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SXSW 2016: Samsung’s Galaxy Life Fest Launches With The Strokes and Arcs

For the launch of Samsung's Galaxy Life Fest at SXSW, held Friday evening (March 11) for a few hundred in a former Austin post office downtown, it was a meeting of the old school and the new school…

For the launch of Samsung’s Galaxy Life Fest at SXSW, held Friday evening (March 11) for a few hundred in a former Austin post office downtown, it was a meeting of the old school and the new school with performances by The Strokes and The Arcs.

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One might think that the latter, the latest project from The Black Keys’ Dan Auerbach, might’ve been easily upstaged in this scenario. But while The Arcs just released its full-length debut, Yours, Dreamily, last September, the act appeared more seasoned than expected — and for good reason.


“Five years ago we started recording,” recalled Auerbach during a pre-show interview. “We had about 70 songs, and that’s when we realized we should probably start releasing some of this. Instead of cherry-picking from those old songs, we decided to just record new songs just for this record. It was more focused.”

Julian Casablancas of The Strokes performs onstage at Samsung Galaxy Life Fest at SXSW 2016 on March 11, 2016 in Austin, Texas. Jonathan Leibson/Getty Images for Samsung

The cumulative chemistry of all those years stringing jams together certainly shone through during a plethora of feel-good freak-outs, mostly underscored by Auerbach’s frequent psyched-out guitar solos. While The Strokes teased no new material and suffered from frontman Julian Casablancas’ flubs on sections of a few essentials like opener “Someday,” “Last Nite” and “New York City Cops,” Auerbach and backing quintet — with two guys on full drums kits — continually fostered a free-wheelin’ feeling.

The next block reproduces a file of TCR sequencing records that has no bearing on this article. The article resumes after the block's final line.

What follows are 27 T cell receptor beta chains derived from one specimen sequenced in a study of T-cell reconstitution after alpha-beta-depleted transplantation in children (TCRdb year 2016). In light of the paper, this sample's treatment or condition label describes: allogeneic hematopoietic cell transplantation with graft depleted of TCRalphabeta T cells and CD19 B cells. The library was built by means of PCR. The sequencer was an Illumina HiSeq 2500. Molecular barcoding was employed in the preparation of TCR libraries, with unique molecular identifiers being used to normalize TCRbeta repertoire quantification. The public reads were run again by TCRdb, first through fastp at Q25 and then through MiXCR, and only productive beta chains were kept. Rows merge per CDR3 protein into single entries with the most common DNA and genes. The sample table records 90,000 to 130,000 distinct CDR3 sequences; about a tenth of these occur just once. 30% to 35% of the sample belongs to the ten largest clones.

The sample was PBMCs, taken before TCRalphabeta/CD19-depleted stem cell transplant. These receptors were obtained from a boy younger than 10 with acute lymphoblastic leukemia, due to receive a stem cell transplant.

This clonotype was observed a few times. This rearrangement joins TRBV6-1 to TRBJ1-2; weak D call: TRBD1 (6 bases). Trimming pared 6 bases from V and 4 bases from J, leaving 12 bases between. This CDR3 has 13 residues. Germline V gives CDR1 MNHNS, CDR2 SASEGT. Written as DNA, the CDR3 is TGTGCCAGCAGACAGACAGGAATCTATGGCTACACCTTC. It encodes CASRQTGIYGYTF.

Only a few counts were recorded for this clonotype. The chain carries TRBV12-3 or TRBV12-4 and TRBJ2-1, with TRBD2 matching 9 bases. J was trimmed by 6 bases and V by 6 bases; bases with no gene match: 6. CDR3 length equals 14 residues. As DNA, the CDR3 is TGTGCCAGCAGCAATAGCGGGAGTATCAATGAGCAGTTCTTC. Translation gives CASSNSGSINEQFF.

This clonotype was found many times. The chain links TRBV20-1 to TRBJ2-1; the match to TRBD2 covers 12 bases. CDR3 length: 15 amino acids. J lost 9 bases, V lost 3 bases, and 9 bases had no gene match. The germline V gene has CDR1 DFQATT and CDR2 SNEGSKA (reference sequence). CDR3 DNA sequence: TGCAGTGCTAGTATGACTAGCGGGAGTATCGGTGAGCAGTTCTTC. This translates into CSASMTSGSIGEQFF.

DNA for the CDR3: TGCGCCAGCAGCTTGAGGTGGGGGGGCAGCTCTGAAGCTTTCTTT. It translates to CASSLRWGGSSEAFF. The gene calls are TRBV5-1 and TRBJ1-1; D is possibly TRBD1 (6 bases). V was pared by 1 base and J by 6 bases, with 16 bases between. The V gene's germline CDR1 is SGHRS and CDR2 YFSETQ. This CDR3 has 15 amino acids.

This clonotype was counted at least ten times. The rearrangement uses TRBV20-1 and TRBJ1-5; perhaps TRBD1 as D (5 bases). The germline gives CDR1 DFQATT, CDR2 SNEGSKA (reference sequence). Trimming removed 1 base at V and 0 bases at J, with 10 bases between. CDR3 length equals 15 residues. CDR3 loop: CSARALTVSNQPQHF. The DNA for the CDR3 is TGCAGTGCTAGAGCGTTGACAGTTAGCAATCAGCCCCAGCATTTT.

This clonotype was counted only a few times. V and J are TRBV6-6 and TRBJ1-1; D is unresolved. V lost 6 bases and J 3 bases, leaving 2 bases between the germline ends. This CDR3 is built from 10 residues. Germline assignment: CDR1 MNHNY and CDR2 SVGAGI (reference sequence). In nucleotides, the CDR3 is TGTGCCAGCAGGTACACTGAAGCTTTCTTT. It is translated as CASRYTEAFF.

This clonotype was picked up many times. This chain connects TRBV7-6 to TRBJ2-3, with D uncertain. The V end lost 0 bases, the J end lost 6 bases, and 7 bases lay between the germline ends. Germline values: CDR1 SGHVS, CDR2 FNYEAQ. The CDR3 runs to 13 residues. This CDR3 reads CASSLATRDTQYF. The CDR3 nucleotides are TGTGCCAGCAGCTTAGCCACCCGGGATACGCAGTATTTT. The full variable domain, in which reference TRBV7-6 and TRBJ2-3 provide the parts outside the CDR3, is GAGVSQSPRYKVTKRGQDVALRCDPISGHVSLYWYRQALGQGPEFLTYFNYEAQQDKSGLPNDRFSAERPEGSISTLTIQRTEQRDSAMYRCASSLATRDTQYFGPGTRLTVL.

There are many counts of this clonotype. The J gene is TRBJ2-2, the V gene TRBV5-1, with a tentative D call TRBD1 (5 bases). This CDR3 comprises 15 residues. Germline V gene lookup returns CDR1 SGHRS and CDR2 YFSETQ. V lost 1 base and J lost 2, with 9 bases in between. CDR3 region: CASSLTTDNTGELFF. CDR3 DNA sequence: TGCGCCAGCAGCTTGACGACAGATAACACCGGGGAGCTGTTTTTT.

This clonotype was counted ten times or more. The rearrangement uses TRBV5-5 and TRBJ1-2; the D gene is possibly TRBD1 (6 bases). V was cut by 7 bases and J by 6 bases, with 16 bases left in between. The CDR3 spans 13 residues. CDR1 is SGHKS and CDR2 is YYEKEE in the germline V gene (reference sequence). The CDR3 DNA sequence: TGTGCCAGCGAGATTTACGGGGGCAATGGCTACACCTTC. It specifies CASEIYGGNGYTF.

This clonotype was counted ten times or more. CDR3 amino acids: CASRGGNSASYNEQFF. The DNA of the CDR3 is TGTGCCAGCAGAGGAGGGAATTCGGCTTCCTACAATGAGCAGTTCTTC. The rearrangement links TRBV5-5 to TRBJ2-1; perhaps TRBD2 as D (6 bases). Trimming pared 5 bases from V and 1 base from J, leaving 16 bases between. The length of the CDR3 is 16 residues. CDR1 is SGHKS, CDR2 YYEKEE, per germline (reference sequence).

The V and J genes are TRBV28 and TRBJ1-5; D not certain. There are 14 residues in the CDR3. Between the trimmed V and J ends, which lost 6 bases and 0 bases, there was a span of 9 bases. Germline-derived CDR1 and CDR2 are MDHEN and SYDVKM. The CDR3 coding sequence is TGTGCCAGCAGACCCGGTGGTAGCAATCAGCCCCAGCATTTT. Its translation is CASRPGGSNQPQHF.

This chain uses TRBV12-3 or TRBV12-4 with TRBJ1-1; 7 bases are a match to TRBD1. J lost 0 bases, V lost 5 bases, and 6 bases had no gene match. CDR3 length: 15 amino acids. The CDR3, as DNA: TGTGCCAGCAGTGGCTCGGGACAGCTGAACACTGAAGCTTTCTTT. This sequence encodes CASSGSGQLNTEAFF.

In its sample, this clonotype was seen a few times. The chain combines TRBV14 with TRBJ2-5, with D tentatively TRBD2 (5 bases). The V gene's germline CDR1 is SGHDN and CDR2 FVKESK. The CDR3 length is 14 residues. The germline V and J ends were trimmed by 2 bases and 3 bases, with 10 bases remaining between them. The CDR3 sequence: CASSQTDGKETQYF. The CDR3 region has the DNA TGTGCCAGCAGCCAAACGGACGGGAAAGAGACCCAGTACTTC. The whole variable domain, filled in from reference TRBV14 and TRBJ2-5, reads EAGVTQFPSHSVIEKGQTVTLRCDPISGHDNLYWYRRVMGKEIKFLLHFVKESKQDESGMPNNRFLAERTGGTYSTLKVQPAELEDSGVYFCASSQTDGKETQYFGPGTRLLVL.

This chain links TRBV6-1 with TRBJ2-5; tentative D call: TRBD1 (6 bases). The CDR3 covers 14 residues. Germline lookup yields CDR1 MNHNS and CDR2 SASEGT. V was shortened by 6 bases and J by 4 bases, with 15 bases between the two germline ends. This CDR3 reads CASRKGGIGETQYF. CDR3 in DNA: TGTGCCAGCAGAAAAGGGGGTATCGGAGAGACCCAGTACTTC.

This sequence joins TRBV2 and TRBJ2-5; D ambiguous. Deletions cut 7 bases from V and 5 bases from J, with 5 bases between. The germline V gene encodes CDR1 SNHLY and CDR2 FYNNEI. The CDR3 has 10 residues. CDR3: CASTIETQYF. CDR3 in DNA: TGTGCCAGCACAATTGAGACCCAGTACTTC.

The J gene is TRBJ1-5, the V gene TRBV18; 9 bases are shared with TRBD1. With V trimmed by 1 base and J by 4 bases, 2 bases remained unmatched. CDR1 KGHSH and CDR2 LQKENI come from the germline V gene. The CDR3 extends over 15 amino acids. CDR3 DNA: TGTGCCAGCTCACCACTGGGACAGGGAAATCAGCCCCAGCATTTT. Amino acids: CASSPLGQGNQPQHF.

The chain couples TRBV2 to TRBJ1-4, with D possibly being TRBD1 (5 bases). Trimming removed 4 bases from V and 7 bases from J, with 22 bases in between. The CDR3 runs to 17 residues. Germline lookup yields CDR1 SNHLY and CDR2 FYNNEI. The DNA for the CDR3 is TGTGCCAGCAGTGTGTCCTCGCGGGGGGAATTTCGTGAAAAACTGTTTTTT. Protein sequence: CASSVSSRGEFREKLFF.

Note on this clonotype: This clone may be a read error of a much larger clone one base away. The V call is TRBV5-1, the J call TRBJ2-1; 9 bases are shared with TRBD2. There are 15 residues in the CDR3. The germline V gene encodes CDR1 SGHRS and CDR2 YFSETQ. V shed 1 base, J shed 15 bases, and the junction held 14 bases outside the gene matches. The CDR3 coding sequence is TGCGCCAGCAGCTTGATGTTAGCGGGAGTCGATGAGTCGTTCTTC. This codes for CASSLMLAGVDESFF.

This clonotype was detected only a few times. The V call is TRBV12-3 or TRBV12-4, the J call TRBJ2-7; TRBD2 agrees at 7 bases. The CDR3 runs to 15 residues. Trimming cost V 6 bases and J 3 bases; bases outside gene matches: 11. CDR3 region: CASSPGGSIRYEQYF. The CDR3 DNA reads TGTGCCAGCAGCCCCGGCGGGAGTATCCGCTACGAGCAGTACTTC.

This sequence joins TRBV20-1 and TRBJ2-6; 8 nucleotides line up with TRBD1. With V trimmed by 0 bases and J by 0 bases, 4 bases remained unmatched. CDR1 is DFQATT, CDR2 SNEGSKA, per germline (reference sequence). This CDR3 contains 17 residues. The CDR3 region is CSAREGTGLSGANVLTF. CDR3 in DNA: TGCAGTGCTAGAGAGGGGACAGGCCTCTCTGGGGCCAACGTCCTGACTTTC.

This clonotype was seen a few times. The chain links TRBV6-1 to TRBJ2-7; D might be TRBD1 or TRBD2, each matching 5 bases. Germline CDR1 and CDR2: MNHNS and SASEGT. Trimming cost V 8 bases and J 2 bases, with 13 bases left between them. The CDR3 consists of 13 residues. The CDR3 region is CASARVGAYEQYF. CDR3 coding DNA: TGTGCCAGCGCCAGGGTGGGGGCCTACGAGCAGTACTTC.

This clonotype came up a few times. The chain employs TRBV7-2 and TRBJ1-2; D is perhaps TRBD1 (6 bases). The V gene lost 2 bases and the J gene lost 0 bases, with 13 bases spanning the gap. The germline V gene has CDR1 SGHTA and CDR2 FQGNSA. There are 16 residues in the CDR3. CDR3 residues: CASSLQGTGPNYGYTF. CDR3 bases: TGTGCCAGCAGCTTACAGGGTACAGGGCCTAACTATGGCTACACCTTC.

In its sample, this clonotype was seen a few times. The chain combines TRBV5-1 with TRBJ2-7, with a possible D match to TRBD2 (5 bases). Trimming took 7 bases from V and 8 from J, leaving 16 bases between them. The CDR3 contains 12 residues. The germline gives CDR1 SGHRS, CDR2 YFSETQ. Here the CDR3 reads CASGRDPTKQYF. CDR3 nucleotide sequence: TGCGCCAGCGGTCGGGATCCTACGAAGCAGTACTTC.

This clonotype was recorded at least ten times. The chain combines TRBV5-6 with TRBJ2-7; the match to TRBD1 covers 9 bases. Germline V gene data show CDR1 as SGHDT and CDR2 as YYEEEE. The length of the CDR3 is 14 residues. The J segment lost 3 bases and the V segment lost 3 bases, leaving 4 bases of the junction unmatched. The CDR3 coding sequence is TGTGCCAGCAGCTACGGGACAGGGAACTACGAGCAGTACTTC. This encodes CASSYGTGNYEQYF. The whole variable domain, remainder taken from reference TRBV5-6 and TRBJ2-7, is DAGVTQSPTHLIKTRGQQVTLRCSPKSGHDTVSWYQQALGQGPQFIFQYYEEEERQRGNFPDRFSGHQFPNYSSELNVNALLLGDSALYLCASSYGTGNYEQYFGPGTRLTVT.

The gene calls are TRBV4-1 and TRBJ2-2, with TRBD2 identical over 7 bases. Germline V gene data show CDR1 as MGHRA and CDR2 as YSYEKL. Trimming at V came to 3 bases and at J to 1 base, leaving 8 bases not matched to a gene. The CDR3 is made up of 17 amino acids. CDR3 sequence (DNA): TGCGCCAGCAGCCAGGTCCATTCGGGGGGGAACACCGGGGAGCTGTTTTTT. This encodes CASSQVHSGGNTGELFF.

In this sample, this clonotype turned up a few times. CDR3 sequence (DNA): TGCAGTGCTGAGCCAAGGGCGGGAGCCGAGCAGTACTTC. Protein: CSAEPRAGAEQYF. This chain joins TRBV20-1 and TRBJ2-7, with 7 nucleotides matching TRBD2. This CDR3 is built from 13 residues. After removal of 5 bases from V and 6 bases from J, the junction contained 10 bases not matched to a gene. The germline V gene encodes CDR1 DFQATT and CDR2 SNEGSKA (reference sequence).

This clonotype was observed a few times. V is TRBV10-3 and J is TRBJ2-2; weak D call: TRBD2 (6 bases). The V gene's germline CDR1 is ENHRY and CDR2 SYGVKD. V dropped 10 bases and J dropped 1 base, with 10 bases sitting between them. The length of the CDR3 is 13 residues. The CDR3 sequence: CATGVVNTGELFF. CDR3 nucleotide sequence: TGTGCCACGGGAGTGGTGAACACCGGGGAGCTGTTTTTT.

The organ-guitar duel, plus soaring vocals of “Keep on Dreamin’,” did the trick early on and continued with boisterous bursts of shred on “Pistol Made of Bones,” and nearly peaked on “The Arc,” a rollicker as bounce-worthy as Black Keys’ “Lonely Boy.”

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But show closer “Outta My Mind” was the incontestable crux of The Arcs’ crowd-pleasing craft. Auerbach treaded easily between soulful wail and finessed falsetto over salvos of riffs-on-riffs-on-riffs while the band’s just-gritty-enough groove came across infinitely more genuine than any of The Strokes’ perennially precise selections.

If the performance left audience members wanting more, all the better, because this batch of songs is only the first phase of The Arcs, according to Auerbach. “We’re almost done with the second record … a mixture of things that we like that we’re trying to make cohesive,” he said. “We’ve got some 7-inches ready to release.”

Galaxy Life Fest continues Saturday (March 12) with performances from Public Enemy and the live debut of ColleGrove (2 Chainz and Lil Wayne). It concludes Sunday with Elle King and Sia.